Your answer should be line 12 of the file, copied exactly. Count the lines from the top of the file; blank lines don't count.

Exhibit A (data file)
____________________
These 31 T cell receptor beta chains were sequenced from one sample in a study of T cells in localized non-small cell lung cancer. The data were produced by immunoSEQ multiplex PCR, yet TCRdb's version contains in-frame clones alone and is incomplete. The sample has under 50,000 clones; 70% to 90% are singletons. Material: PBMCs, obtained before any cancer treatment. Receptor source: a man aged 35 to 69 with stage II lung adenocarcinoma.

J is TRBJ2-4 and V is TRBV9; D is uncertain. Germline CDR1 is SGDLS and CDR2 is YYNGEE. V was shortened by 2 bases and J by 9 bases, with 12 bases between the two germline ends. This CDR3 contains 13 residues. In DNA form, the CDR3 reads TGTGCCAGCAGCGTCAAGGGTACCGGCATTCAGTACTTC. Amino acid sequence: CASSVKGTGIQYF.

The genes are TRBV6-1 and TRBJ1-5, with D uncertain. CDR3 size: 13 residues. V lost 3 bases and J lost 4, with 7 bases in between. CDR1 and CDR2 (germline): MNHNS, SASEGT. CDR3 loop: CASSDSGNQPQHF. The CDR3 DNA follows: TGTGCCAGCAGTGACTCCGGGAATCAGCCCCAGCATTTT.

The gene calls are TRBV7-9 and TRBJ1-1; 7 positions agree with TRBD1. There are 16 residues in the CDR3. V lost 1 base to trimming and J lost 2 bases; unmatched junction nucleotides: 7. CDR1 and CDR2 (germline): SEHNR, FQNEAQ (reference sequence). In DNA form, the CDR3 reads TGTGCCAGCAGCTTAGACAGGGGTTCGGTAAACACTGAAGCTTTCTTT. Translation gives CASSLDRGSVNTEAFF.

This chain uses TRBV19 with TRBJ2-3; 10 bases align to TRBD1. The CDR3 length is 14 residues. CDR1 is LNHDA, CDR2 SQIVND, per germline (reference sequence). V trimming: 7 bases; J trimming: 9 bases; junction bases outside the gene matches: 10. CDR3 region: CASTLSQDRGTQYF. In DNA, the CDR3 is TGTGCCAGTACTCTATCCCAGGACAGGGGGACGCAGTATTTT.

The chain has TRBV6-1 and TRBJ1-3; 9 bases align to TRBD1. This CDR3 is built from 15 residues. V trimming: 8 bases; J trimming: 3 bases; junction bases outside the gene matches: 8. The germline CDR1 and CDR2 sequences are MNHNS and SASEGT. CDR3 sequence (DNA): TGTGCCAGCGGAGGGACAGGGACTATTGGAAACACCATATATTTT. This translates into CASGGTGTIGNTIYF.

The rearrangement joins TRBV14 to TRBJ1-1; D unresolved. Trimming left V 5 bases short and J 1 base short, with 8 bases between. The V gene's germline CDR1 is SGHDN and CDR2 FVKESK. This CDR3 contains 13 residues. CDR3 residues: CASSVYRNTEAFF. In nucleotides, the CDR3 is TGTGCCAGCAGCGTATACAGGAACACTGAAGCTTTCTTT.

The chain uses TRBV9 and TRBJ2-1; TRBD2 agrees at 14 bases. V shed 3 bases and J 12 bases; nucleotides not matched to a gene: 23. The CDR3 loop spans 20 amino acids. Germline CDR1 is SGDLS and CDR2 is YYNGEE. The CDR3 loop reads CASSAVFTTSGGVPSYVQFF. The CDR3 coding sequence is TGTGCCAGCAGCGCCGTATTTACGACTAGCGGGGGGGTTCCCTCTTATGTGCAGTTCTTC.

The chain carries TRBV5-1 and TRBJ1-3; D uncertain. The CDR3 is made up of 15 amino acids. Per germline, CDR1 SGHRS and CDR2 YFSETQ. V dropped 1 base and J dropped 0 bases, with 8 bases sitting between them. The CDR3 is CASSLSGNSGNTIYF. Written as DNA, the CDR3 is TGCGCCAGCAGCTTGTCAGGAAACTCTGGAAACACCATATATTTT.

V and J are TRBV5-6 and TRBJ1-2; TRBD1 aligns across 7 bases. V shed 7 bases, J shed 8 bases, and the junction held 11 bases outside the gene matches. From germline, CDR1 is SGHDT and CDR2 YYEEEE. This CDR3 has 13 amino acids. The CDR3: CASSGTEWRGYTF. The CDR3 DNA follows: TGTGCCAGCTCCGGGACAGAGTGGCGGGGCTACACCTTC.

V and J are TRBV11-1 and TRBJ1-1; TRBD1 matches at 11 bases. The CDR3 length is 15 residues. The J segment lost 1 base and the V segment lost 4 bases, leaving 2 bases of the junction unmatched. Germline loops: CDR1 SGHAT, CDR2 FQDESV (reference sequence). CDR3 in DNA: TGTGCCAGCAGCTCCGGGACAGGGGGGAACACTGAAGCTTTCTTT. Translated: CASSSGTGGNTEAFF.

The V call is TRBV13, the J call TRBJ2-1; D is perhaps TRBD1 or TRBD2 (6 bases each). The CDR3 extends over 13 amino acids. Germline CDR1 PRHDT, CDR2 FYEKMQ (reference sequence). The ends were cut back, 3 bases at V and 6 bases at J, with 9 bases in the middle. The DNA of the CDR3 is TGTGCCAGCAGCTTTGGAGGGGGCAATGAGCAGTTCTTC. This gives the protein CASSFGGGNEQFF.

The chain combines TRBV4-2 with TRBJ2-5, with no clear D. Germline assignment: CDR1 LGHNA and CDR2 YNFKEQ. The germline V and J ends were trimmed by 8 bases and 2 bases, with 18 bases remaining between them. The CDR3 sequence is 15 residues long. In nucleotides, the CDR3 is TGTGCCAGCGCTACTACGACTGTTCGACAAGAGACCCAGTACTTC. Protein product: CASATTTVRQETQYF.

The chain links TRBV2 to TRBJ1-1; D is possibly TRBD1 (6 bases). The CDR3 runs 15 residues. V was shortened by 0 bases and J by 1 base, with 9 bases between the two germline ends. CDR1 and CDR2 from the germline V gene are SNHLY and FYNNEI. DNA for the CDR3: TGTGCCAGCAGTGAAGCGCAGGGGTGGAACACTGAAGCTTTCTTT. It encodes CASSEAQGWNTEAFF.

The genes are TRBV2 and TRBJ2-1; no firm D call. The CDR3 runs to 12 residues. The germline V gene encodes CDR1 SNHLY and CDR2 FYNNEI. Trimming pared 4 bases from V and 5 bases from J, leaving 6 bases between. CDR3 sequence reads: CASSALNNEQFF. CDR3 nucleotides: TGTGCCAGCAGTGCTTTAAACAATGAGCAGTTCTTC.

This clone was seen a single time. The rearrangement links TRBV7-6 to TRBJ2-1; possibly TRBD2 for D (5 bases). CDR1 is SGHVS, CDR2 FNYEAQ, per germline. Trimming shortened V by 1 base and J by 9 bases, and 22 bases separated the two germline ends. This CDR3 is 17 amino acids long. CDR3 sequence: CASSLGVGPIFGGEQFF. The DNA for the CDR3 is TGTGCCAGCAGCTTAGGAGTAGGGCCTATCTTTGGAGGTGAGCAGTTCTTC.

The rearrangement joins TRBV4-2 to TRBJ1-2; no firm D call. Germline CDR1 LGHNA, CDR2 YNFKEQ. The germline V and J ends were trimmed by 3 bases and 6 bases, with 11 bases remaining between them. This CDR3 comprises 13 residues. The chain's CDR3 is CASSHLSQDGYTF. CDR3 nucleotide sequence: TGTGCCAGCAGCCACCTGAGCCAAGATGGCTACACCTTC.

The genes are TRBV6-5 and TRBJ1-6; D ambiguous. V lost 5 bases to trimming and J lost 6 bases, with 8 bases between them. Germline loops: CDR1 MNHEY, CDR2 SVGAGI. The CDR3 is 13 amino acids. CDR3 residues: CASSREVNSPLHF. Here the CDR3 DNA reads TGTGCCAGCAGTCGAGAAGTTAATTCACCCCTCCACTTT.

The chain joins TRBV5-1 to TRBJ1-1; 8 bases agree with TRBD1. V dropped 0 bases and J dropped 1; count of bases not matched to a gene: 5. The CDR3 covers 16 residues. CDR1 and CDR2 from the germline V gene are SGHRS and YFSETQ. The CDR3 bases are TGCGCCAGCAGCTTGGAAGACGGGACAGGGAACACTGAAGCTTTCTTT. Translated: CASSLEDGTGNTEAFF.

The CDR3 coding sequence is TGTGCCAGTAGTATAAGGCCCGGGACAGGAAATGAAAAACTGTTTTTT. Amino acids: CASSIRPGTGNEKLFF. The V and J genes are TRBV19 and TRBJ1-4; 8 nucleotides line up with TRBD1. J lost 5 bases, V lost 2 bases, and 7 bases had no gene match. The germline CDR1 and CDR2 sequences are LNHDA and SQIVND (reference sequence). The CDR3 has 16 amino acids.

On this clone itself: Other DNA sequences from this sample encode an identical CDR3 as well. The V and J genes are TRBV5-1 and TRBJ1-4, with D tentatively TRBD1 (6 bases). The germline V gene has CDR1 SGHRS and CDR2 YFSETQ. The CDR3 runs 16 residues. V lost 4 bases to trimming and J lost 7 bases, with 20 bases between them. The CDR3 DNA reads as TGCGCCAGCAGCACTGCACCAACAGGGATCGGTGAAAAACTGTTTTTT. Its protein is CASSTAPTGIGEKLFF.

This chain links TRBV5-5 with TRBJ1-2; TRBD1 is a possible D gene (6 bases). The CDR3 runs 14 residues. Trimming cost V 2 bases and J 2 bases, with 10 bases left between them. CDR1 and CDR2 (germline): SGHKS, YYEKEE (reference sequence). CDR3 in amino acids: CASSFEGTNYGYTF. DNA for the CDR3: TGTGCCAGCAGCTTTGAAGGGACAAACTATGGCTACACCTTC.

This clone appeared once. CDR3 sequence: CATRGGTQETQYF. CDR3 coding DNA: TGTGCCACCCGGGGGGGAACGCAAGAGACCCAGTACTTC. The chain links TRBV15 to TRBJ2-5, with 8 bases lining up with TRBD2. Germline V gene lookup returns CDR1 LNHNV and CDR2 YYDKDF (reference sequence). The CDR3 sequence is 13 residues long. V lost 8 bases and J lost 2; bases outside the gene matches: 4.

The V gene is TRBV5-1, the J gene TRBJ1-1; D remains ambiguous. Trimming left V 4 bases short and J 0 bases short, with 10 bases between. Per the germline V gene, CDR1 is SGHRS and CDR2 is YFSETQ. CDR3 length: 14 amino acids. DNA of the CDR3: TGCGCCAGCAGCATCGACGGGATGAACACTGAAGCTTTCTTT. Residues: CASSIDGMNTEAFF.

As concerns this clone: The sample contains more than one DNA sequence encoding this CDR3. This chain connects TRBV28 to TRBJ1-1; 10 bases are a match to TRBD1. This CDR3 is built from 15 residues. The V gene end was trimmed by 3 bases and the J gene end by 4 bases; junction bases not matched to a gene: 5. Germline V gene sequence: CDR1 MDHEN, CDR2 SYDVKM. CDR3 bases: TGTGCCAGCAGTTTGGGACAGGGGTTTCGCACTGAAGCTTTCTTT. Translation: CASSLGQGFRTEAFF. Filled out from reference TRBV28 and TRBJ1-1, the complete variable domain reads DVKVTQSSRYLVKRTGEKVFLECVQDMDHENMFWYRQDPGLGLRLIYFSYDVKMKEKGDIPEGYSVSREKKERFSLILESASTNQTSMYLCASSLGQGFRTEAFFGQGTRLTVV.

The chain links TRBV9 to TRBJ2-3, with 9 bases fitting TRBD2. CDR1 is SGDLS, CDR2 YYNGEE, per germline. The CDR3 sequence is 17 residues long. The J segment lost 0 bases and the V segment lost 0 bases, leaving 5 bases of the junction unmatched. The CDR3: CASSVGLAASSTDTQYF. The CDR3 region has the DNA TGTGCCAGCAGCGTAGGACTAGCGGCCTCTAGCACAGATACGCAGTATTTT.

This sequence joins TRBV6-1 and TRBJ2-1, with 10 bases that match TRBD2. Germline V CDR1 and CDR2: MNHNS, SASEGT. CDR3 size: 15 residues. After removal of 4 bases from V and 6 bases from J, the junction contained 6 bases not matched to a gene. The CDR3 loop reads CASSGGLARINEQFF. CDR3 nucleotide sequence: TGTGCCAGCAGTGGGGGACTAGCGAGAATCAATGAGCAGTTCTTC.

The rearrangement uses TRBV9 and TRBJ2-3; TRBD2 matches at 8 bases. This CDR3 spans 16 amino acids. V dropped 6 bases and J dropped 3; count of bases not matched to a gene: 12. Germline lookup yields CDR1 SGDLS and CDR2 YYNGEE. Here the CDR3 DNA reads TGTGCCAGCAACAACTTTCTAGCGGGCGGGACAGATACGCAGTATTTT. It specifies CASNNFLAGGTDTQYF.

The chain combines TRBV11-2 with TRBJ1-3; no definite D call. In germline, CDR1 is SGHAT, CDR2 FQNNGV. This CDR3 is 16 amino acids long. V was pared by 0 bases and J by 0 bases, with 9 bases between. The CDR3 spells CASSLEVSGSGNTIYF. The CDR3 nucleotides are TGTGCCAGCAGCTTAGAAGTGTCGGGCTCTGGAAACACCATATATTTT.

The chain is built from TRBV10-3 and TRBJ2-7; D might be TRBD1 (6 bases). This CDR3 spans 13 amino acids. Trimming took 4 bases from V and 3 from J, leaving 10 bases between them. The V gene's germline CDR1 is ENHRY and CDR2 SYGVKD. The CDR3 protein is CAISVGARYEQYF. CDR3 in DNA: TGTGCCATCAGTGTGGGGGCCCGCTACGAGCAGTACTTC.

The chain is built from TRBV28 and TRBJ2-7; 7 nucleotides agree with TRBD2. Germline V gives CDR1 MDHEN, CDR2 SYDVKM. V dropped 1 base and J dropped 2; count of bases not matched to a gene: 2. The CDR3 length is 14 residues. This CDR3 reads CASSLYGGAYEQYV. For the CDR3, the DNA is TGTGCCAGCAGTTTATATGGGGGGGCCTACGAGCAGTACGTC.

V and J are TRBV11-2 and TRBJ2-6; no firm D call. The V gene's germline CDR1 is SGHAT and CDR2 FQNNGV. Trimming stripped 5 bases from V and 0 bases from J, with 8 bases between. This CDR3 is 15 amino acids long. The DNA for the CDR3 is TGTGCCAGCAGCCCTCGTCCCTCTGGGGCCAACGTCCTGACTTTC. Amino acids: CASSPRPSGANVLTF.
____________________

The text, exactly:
The V call is TRBV13, the J call TRBJ2-1; D is perhaps TRBD1 or TRBD2 (6 bases each). The CDR3 extends over 13 amino acids. Germline CDR1 PRHDT, CDR2 FYEKMQ (reference sequence). The ends were cut back, 3 bases at V and 6 bases at J, with 9 bases in the middle. The DNA of the CDR3 is TGTGCCAGCAGCTTTGGAGGGGGCAATGAGCAGTTCTTC. This gives the protein CASSFGGGNEQFF.